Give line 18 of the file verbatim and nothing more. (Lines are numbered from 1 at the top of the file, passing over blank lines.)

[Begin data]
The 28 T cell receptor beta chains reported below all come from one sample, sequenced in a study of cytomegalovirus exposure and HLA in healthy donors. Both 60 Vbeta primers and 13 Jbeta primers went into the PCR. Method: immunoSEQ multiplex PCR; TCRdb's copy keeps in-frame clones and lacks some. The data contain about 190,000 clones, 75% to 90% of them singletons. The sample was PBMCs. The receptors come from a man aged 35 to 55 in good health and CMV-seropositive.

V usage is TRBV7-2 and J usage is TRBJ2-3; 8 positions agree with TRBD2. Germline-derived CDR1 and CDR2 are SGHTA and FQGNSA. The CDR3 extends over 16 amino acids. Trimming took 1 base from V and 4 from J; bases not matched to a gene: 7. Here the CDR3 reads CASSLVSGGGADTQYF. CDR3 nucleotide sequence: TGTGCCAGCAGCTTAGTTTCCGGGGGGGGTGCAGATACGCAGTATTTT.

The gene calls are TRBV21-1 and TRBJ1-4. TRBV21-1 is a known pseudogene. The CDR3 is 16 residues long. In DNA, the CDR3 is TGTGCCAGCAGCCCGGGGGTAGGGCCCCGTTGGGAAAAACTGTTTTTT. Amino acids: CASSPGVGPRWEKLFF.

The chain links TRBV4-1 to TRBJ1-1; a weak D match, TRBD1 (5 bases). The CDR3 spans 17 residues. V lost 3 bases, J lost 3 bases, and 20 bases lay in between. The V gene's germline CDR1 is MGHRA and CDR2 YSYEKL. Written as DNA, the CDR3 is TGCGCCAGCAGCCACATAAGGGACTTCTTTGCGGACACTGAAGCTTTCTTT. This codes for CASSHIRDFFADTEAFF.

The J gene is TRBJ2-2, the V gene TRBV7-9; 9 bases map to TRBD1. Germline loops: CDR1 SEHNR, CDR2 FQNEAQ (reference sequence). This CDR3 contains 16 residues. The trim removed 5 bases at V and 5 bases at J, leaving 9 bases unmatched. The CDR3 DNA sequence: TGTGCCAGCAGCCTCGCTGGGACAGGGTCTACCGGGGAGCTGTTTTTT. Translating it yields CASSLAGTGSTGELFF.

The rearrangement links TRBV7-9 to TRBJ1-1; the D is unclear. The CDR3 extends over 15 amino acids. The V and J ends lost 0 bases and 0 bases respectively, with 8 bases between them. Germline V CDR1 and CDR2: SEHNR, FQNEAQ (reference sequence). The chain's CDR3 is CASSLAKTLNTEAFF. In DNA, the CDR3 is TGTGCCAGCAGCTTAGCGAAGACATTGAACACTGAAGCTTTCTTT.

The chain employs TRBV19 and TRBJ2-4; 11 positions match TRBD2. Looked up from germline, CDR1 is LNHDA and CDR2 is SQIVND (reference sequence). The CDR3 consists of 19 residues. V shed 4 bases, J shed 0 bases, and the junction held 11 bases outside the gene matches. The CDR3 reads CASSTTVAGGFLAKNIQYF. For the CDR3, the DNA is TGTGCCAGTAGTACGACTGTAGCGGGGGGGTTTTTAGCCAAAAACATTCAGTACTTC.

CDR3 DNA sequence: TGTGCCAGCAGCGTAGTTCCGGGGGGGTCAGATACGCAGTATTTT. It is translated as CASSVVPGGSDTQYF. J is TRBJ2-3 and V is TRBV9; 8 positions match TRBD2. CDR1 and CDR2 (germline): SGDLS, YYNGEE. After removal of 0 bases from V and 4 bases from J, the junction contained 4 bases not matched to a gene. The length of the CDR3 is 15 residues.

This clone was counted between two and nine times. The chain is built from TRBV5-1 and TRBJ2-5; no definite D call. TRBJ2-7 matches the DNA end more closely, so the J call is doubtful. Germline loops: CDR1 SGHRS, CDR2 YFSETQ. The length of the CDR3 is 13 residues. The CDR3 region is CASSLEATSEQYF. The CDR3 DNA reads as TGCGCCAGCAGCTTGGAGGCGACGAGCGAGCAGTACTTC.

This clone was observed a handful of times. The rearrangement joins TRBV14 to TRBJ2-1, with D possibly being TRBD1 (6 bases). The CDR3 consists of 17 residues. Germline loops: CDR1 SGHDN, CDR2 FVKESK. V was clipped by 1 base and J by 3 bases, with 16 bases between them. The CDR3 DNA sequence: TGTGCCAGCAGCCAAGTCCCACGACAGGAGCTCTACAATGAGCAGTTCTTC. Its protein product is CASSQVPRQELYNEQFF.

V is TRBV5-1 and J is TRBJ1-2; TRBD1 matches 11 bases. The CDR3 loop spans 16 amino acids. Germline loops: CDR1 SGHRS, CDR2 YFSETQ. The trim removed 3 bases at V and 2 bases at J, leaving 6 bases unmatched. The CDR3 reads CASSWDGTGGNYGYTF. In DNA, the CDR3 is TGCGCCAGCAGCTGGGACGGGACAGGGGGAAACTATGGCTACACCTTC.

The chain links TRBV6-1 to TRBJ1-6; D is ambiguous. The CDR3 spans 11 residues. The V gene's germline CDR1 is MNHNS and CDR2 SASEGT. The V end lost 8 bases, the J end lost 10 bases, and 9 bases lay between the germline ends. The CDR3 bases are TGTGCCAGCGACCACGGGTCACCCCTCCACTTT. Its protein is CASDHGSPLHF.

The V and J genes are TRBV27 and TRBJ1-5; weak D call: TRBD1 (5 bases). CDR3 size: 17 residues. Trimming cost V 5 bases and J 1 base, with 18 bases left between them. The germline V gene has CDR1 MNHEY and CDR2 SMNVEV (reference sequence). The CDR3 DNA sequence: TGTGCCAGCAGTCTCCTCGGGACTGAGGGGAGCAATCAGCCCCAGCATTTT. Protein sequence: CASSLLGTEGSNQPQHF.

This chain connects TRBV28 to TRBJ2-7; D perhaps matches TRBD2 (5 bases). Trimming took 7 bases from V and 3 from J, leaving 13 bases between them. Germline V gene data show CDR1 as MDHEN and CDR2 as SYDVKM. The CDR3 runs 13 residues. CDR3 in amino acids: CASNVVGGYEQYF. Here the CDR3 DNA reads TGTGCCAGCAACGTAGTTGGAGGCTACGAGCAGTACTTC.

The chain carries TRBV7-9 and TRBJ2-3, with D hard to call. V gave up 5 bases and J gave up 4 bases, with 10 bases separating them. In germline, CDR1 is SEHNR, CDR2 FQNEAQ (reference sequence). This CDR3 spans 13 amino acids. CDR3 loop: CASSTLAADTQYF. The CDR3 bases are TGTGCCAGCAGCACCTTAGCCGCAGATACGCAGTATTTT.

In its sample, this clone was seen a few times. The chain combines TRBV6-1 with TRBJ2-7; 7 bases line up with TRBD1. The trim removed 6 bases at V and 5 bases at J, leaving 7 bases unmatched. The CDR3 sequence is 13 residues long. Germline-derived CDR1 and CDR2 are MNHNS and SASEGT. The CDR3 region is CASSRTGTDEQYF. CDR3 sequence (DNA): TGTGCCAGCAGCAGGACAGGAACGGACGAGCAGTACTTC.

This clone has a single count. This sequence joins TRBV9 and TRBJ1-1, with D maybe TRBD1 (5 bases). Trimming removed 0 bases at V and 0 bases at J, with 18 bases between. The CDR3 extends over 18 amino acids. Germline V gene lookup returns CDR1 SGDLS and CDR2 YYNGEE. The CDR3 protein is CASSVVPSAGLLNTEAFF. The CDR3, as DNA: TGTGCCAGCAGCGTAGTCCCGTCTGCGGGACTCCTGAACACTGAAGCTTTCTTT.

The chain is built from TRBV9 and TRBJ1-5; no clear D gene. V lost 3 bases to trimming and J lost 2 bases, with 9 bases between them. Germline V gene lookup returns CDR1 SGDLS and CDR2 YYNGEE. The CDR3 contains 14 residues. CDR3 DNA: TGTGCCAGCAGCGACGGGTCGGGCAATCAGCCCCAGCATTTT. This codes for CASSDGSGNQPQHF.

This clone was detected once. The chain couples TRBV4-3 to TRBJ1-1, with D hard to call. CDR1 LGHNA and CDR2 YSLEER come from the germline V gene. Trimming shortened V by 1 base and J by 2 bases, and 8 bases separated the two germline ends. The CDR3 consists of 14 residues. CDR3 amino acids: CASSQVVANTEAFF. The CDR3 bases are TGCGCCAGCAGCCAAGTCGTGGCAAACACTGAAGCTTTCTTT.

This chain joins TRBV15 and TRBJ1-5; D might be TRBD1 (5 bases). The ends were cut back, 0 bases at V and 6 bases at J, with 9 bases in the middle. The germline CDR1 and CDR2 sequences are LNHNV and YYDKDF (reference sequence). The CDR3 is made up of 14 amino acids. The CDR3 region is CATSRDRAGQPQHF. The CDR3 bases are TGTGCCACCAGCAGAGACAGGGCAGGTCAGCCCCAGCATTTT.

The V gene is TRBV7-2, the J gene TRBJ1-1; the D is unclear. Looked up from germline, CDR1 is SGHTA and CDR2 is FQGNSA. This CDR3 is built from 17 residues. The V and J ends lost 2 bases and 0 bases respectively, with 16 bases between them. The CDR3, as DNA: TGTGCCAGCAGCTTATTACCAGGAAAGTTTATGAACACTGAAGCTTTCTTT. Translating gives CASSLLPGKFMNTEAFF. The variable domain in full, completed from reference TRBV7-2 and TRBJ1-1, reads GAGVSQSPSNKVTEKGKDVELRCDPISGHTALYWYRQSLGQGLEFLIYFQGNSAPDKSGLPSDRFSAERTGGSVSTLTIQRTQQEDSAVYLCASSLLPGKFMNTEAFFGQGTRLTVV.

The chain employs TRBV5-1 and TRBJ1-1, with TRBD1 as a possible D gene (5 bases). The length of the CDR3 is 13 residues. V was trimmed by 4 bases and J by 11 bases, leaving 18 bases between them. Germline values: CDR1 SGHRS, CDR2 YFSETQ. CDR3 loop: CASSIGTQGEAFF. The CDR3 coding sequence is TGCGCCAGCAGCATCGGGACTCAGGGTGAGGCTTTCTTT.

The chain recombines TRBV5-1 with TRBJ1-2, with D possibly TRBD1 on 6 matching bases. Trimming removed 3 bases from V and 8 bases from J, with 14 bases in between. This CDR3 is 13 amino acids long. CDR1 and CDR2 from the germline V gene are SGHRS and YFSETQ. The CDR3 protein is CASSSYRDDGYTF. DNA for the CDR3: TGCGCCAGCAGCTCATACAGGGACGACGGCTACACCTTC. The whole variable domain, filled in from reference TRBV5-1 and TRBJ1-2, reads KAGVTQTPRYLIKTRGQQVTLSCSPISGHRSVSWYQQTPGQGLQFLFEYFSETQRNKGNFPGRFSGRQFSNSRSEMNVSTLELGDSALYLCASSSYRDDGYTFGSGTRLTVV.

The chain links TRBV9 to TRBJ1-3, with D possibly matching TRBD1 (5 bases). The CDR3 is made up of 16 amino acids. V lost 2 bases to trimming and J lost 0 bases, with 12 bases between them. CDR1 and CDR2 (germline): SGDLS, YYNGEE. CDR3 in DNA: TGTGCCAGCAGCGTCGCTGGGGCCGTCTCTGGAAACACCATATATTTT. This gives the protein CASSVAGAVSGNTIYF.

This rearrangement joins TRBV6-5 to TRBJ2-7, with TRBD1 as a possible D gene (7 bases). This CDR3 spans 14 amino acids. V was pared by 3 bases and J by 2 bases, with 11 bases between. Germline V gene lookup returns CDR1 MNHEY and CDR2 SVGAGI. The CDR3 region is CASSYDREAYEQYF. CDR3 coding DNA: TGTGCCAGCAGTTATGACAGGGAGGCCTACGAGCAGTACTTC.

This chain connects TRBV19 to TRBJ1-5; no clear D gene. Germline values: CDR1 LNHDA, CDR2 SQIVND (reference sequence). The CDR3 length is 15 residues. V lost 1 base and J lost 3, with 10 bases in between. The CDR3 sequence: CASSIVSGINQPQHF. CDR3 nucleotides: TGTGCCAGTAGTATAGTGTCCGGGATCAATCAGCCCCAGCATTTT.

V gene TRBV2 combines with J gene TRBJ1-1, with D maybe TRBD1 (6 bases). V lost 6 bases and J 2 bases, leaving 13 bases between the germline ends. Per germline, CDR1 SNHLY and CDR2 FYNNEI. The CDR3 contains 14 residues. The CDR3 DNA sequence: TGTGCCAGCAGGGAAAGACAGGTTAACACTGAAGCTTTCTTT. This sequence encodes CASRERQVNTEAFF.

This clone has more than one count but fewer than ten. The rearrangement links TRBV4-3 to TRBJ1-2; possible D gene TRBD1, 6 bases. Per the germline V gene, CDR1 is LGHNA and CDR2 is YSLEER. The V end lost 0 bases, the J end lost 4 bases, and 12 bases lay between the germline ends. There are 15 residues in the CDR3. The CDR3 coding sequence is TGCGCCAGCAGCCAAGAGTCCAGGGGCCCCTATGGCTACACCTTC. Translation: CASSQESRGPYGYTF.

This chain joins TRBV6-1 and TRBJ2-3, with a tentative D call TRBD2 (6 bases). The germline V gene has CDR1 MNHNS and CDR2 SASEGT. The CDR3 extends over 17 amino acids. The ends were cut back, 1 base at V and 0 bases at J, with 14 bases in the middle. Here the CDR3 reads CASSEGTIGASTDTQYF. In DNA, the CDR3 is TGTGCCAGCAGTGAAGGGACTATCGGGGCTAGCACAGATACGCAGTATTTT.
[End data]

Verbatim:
The chain is built from TRBV9 and TRBJ1-5; no clear D gene. V lost 3 bases to trimming and J lost 2 bases, with 9 bases between them. Germline V gene lookup returns CDR1 SGDLS and CDR2 YYNGEE. The CDR3 contains 14 residues. CDR3 DNA: TGTGCCAGCAGCGACGGGTCGGGCAATCAGCCCCAGCATTTT. This codes for CASSDGSGNQPQHF.